From Shared Values To Shared Quarters
thorny tax issues. “Once you hit 70 ½, you’re really out of the sweet spot of tax planning, because you’re forced to take distributions and Social Security,” says Bob Morrison, a financial planner at Downing Street Wealth Management near Denver. Receiving too much money at once can knock you into a higher income tax bracket or deprive you of deductions. “Once your income exceeds $250,000, the IRS phases out your personal exemptions—$4,000 per individual—and then at about $300,000 your itemized deductions start phasing out,” he says. Those could include deductions for medical expenses and mortgage payments.
For this reason, Morrison recommends that clients start converting a portion of their traditional IRAs into Roth IRAs before age 70. Roth IRAs not only offer tax-free withdrawals but also have no RMDs. The IRS even lets you add money to a Roth account as long as you’re still working past 70. Roth conversions are taxable events themselves, but one could convert just enough each year prior to reaching 70 to keep from being bumped into a higher bracket. Even this strategy has wrinkles, depending on where you live and where you plan to retire. “If you live in New York City and have a high income, you’re probably paying very high state and local income taxes,” says Matthew Kenigsberg, vice president for financial solutions at Fidelity Strategic Advisers. “But Florida has no income tax. So if you’re planning to retire there, it would make sense to wait till you’re in Florida to convert to a Roth to avoid paying those local New York taxes on the conversion.” On the flip side, someone living in a no-incometax state like New Hampshire who plans to retire in a high-tax one such as California should convert to a Roth early to avoid the future taxation.
Perhaps the biggest decision many boomers will face upon reaching 70 is whether to retire. Steven Podnos, a financial planner with Wealth Care in Cocoa Beach, Fla., often counsels clients to keep working at least part time for psychological reasons, “because they have some anxiety over living off a pool of money,” he says. “We see that a lot.”
For the most diligent savers the psychological trauma of spending down assets may be the greatest challenge. “They’ve worked so hard to build their portfolio, they’re hesitant to take anything from it,” says financial planner Bronwyn Shone of BlueSky Wealth Advisors in Pleasanton, Calif. “In one case, I had to give clients permission to buy tennis rackets and hiking boots. ‘Please go buy them,’ I said. ‘You can definitely afford it.’” The bottom line Baby boomers start turning 70 this year—and they have to begin withdrawing from retirement accounts or face penalties. Scandinavian-style co-housing is gaining traction among boomers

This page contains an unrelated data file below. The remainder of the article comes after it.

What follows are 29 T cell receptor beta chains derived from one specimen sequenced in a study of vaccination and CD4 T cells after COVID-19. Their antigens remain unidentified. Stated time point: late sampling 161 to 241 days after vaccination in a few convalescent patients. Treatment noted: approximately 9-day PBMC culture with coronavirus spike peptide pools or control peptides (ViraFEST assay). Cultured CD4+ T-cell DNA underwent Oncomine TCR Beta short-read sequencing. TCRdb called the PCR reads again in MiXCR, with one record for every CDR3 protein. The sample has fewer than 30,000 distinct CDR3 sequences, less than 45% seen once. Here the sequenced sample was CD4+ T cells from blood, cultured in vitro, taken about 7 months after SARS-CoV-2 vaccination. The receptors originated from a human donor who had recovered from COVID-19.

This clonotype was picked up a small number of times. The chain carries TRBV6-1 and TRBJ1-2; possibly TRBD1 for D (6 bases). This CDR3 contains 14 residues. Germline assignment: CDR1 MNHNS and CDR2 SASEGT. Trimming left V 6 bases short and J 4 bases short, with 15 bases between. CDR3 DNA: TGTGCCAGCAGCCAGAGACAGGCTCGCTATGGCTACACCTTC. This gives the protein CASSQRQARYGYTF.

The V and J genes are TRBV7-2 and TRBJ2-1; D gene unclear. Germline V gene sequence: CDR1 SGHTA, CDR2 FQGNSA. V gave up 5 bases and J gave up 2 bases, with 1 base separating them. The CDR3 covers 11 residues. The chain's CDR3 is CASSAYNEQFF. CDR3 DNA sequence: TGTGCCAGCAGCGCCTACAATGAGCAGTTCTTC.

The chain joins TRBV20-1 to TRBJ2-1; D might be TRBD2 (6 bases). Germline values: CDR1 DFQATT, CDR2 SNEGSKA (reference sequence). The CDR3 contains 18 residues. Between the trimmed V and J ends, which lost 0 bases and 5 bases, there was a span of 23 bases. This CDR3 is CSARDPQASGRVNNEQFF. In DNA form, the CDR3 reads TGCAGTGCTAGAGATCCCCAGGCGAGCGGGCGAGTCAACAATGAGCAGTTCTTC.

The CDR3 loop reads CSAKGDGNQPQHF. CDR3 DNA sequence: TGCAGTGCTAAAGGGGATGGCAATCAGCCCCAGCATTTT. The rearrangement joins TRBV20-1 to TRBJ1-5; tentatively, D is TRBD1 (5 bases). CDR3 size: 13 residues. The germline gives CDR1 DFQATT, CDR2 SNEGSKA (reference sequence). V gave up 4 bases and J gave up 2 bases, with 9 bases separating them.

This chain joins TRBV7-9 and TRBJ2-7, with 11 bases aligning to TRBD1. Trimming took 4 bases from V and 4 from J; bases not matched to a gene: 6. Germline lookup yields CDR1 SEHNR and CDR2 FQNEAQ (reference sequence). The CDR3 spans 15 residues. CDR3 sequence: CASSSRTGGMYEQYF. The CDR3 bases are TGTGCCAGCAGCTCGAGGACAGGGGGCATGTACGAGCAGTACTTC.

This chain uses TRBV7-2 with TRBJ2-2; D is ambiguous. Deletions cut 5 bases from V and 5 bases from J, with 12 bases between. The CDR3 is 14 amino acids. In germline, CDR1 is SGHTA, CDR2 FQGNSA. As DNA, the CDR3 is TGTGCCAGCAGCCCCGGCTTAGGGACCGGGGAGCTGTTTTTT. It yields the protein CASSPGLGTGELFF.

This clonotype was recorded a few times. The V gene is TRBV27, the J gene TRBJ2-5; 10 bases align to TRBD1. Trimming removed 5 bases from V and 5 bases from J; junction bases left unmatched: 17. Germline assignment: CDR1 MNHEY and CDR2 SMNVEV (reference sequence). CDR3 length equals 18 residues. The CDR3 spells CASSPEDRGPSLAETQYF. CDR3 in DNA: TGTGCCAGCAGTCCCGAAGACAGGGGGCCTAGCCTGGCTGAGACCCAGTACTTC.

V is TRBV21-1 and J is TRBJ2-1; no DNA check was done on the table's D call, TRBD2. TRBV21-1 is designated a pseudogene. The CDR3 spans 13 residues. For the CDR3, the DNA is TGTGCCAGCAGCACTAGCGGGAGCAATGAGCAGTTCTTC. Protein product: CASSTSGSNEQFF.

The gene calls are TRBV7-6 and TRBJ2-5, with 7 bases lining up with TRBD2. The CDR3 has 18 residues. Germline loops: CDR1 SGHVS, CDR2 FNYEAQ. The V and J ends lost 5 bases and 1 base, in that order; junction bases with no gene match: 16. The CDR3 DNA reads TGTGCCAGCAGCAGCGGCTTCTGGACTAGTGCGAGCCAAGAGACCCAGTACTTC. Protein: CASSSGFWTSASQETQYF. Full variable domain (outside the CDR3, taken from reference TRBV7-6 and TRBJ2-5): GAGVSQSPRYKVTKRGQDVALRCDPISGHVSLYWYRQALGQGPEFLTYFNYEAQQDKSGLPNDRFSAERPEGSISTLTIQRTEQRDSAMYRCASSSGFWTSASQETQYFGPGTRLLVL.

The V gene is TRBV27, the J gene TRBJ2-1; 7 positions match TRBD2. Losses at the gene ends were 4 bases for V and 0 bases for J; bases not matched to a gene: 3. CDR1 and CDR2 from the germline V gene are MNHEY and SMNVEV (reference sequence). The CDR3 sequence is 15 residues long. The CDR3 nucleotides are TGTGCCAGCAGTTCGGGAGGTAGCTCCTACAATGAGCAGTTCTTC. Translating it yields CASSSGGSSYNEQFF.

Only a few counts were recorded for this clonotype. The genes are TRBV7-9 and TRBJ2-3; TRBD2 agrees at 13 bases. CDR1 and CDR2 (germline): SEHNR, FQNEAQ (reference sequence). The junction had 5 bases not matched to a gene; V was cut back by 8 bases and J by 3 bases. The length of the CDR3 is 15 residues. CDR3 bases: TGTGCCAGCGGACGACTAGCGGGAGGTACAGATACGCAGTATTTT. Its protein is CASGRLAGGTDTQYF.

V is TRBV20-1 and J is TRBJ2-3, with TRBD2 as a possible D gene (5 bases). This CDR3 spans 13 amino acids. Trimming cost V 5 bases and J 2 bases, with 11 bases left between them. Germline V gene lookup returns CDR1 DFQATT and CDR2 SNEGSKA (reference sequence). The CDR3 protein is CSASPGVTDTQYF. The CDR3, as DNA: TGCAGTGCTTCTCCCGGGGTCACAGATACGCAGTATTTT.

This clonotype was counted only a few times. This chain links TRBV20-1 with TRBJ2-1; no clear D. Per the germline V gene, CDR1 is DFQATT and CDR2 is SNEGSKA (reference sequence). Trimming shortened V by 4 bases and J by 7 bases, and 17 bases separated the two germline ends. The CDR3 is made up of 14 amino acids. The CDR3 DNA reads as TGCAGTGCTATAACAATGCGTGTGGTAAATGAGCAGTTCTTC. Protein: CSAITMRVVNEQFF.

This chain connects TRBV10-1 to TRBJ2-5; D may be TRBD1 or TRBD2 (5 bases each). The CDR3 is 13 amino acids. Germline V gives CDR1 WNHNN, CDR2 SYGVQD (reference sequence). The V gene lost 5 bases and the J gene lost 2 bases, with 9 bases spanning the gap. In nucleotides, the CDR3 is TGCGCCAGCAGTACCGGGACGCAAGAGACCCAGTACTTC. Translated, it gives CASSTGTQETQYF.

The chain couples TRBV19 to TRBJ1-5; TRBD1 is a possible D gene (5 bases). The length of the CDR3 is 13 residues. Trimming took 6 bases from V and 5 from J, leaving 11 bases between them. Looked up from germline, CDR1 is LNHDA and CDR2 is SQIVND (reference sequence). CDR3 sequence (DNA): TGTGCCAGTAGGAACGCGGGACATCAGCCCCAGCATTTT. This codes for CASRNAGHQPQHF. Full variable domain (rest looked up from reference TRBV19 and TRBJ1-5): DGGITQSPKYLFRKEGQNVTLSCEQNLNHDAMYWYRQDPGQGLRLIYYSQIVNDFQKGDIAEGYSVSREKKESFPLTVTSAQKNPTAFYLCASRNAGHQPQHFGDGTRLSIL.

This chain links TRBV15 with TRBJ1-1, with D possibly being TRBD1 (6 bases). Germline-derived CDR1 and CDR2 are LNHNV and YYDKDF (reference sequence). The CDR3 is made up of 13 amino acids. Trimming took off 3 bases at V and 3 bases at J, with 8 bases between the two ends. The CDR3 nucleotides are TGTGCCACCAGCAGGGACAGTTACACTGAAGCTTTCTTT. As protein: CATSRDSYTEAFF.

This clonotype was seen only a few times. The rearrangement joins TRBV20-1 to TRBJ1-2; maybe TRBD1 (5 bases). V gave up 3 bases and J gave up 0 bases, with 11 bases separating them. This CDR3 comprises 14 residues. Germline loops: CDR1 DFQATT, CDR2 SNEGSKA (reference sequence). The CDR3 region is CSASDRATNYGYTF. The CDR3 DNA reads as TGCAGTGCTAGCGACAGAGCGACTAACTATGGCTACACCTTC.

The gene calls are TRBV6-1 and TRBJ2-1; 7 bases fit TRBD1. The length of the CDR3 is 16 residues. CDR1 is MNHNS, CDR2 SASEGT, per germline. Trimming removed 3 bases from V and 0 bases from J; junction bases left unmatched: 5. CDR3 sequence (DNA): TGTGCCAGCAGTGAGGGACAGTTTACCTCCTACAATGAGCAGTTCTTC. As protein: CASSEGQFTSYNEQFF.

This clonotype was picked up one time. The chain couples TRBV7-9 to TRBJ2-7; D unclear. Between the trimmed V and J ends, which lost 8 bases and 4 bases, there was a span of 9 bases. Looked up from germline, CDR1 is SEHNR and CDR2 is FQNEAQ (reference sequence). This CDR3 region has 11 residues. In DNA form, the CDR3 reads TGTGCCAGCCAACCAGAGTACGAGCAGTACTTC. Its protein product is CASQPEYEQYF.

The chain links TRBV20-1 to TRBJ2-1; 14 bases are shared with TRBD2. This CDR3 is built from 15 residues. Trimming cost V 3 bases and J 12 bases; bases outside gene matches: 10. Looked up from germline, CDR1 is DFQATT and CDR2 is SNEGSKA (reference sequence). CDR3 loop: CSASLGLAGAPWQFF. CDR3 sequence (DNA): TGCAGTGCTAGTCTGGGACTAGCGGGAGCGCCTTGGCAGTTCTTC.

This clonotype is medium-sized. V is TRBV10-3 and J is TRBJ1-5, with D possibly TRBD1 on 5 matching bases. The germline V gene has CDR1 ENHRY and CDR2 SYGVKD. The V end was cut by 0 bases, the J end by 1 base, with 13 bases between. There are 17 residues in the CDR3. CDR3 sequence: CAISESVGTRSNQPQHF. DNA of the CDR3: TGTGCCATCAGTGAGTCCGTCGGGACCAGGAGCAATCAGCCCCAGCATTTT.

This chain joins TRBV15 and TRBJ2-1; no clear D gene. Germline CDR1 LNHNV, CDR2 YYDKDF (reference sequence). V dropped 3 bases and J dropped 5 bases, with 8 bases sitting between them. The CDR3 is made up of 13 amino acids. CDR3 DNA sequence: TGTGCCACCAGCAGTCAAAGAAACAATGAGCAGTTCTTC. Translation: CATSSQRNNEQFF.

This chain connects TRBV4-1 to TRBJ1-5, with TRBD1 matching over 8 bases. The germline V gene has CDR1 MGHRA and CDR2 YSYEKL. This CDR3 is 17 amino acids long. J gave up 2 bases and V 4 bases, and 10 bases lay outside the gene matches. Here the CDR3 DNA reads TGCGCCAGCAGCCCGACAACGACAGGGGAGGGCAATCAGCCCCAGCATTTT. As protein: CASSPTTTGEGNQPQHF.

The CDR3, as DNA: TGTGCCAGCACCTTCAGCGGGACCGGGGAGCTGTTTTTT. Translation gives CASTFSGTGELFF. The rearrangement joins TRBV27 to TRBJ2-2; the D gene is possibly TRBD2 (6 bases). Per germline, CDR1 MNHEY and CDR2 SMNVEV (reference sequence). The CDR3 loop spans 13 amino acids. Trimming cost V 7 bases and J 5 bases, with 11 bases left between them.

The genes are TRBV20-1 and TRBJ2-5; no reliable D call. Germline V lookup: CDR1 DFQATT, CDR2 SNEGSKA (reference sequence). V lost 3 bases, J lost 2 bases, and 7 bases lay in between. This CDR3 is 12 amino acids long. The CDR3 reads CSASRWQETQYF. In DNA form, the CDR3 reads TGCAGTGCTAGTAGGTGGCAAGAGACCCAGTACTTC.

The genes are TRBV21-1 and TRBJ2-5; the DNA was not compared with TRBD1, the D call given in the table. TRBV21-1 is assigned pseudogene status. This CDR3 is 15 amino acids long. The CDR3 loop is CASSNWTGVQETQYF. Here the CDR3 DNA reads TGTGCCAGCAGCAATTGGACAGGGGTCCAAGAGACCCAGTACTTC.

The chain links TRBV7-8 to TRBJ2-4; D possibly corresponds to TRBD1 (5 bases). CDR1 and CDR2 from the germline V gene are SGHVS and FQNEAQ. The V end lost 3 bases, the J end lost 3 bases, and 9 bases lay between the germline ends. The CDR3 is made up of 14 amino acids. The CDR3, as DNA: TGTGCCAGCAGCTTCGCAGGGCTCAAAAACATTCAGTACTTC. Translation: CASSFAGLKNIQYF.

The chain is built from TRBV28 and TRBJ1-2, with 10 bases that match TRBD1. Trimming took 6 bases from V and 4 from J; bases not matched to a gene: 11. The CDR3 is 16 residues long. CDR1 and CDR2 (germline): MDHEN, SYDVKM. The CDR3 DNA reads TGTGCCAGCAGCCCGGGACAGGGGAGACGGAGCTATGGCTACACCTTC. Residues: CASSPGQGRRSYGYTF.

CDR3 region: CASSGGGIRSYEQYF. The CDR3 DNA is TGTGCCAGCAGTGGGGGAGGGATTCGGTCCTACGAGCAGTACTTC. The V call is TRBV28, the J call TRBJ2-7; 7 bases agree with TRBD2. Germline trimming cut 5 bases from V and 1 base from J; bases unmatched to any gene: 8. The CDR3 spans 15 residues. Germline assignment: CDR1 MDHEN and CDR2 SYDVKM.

“People who live in a community live healthier and happier”
The rhythms of EcoVillage Ithaca echo those of any small upstate New York town. On a recent weekday morning, three home-schooled boys whiz by on bikes. A woman adds topsoil to raised beds of spinach and kale, rejoicing that the plants survived the winter.
But this isn’t just another sprawling residential development. EcoVillage is a planned co-housing community whose 240 residents share kitchens, car rides, and a commitment to sustainable living. Born in Denmark in the 1970s, the co-housing concept has been gaining ground in the U.S., where more than 150 such communities exist, according to the Cohousing Association of the United States. While most are intergenerational like EcoVillage, senior-only co-housing developments are growing in popularity, with 10 completed in recent years and 14 in progress. “One part of the appeal is co-housing communities are mostly, if not entirely, run and organized by residents,” says Stockton Williams, executive director of the Terwilliger Center for Housing at the Urban Land Institute in Washington, D.C. “It’s an approach to creating a more tightly knit sense of community among people with similar values, which seems to be an aspiration that many baby boomers have.”
Quimper Village will be a 55-andup co-housing community in Port Townsend, Wash., when it’s completed in 2017. The 28 single-family condos will range from $277,000 to $425,000. “People who live in a community live healthier and happier and have more fun,” says Pat Hundhausen, 75, who co-founded the community with her husband, David. “We wanted to be more proactive about aging and not get caught up in some corporate or medical model,” she adds.
Andrew Carle, an adjunct professor and expert on senior housing at George Mason University, says that despite its many attractions, co-housing isn’t always an ideal choice for seniors, many of whom “are in denial” about the kind of care they’ll need as they age. “They believe they can live in co-housing and help meet each other’s needs,” he says. “The reality is they will in most cases reach a point where that will not be practicable or achievable.”
EcoVillage consists of three dense neighborhoods, each with its own 5,000-square-foot common house for meals and gatherings. The first, named Frog , was completed in 1997, and the most recent, Tree, was finished last November at a cost of about $9.4 million. The first two neighborhoods each have 30 townhouses, while the latest is a mix of 40 single-family homes, apartments, and townhouses, a third of which are occupied by retirees.
The 175-acre campus includes three organic farms. Solar panels gleam from rooftops and are mounted on the ground, and a reuse room enables residents to recycle clothes, toys, and books. Some villagers use a ride-sharing app to coordinate car trips. After downsizing from a 5,000-square-foot New Jersey house to a one-bedroom, $187,000 co-op apartment in EcoVillage last year, Arlene Muzyka says she and her husband have reduced their driving by 65 percent and their utility usage by 75 percent.
The cooperative nature of